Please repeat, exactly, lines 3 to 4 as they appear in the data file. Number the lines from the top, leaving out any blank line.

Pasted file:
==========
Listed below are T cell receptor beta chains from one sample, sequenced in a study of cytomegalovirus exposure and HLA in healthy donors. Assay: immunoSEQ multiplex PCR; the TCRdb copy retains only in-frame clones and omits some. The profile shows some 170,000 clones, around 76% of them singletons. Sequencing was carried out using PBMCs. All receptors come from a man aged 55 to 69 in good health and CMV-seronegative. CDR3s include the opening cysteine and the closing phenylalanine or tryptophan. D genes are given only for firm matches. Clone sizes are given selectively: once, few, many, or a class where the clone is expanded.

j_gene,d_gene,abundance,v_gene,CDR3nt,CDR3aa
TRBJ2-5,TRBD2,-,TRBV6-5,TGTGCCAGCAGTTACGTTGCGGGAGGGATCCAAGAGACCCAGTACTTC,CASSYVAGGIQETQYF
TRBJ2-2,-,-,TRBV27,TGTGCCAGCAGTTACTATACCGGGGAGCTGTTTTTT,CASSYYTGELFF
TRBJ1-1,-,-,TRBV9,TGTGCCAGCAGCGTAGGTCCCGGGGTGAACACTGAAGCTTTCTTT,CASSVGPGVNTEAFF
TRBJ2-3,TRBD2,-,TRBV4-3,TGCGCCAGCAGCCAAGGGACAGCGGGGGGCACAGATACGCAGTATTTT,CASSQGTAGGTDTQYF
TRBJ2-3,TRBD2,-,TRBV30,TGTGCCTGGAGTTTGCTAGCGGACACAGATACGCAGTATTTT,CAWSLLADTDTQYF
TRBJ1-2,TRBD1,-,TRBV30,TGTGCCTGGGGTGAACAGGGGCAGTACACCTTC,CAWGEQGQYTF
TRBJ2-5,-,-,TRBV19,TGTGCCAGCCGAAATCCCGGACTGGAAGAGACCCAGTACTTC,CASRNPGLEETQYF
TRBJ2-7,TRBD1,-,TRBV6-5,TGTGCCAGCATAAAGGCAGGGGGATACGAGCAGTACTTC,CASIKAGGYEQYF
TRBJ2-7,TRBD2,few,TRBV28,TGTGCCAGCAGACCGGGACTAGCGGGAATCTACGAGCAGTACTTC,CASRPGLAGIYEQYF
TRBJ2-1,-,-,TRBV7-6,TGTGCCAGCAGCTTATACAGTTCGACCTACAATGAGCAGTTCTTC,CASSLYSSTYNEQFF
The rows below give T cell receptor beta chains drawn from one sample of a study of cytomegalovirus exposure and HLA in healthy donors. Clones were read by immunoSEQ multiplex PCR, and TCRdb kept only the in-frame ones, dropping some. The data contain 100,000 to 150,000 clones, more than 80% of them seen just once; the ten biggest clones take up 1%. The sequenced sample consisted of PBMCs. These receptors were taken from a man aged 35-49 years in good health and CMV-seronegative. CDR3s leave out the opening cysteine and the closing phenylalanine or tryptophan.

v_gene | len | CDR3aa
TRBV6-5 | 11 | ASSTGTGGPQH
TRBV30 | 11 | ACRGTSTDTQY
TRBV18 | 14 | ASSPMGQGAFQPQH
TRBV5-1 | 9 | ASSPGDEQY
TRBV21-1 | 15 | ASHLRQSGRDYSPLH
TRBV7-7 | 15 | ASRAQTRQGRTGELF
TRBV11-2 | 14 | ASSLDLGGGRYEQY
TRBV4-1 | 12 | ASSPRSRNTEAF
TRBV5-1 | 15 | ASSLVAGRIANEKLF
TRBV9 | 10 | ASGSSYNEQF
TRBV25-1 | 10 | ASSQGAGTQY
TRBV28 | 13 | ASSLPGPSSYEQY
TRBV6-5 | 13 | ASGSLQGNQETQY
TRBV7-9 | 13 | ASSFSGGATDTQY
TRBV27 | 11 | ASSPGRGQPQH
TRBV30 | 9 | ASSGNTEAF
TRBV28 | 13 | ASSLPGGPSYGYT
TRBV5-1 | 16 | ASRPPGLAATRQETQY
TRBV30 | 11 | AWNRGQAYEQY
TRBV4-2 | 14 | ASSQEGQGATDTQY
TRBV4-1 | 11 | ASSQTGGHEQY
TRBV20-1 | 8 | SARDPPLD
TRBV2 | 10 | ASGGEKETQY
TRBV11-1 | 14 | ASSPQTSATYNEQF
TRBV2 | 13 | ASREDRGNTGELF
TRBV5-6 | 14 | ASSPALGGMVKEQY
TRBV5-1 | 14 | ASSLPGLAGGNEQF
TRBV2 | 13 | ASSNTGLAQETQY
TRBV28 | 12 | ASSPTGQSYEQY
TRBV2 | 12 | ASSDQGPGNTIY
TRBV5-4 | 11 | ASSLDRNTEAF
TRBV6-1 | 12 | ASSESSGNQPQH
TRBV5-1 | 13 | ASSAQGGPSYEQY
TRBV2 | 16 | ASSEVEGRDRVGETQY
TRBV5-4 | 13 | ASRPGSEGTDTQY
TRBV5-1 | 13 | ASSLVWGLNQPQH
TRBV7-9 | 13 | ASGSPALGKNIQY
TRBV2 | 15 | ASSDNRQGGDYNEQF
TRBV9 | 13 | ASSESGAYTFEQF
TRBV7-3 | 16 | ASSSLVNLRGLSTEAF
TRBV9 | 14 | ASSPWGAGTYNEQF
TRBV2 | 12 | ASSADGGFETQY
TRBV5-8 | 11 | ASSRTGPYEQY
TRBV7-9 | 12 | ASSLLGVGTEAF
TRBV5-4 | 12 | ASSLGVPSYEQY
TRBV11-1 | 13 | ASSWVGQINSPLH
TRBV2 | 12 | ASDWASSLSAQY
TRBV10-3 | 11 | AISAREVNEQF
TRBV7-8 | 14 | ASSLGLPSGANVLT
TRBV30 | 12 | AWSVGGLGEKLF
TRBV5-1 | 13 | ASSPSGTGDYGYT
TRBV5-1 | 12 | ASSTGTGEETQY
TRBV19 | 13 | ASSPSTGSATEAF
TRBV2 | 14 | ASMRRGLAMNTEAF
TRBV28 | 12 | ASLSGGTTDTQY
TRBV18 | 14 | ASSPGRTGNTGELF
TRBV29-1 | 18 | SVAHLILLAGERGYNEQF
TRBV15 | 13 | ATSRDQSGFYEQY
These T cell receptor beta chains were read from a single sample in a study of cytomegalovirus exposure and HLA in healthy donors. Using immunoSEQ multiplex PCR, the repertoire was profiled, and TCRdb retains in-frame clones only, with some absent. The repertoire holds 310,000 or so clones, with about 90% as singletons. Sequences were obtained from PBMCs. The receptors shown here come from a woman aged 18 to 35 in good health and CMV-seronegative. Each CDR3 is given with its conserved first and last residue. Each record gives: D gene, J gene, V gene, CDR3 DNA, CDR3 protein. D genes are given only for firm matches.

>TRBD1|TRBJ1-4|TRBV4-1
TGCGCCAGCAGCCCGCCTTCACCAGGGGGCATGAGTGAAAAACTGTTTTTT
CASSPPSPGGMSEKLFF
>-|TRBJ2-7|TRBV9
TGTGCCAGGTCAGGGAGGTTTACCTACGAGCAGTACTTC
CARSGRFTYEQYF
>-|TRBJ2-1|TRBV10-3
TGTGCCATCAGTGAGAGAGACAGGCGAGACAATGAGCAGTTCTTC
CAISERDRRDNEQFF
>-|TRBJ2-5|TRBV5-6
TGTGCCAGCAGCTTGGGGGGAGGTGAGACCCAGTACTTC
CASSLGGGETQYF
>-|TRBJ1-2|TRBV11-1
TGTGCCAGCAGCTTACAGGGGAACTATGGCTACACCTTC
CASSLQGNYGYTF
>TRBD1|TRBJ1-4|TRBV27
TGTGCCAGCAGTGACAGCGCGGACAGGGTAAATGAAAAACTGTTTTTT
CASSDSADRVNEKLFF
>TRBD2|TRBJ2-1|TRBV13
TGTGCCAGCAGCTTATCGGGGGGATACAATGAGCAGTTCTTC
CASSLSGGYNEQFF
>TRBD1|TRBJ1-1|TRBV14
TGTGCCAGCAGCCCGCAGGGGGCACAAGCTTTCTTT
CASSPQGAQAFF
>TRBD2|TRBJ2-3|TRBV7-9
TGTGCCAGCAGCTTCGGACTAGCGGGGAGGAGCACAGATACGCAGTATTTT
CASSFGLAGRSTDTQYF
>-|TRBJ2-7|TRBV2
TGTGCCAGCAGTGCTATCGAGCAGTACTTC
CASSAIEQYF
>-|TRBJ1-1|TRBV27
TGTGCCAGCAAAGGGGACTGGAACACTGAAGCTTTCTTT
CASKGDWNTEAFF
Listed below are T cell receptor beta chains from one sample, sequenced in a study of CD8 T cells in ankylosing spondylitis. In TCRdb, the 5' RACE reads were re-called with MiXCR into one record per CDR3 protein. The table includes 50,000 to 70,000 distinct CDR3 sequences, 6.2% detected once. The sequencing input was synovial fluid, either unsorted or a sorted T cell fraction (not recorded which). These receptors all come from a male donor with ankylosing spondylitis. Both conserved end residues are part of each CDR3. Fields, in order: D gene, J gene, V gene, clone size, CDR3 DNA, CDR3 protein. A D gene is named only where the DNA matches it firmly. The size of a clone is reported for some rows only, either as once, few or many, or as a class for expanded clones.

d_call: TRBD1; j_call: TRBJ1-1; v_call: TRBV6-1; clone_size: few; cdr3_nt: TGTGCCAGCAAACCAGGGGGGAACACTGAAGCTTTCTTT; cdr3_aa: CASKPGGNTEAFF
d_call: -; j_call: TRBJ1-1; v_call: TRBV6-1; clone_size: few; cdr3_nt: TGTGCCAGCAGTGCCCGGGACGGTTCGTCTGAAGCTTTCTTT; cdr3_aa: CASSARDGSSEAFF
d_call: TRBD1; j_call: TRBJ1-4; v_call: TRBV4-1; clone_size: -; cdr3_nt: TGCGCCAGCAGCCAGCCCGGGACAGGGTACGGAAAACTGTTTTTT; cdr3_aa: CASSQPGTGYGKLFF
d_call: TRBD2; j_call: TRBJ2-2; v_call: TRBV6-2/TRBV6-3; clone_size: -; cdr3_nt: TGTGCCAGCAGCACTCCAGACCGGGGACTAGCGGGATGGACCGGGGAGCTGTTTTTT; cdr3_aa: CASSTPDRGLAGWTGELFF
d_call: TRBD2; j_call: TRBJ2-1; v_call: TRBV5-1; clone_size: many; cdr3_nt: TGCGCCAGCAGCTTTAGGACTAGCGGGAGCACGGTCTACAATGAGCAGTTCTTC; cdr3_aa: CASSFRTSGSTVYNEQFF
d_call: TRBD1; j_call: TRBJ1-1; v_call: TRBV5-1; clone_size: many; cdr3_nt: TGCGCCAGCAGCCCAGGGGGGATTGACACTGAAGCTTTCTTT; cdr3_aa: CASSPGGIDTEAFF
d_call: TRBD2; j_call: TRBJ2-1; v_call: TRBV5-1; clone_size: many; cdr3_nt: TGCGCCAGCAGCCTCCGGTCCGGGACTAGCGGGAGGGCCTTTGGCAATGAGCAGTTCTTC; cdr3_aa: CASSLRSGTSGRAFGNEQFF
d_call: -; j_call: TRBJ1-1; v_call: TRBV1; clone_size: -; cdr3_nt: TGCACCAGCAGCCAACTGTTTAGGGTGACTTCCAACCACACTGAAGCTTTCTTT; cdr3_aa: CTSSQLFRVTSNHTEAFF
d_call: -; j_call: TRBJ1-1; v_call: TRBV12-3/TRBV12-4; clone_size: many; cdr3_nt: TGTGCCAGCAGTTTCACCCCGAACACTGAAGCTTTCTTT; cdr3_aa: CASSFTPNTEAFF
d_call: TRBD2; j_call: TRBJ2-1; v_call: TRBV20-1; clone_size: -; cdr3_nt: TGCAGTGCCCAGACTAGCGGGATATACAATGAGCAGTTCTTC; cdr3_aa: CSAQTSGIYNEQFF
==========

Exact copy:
TRBJ2-5,TRBD2,-,TRBV6-5,TGTGCCAGCAGTTACGTTGCGGGAGGGATCCAAGAGACCCAGTACTTC,CASSYVAGGIQETQYF
TRBJ2-2,-,-,TRBV27,TGTGCCAGCAGTTACTATACCGGGGAGCTGTTTTTT,CASSYYTGELFF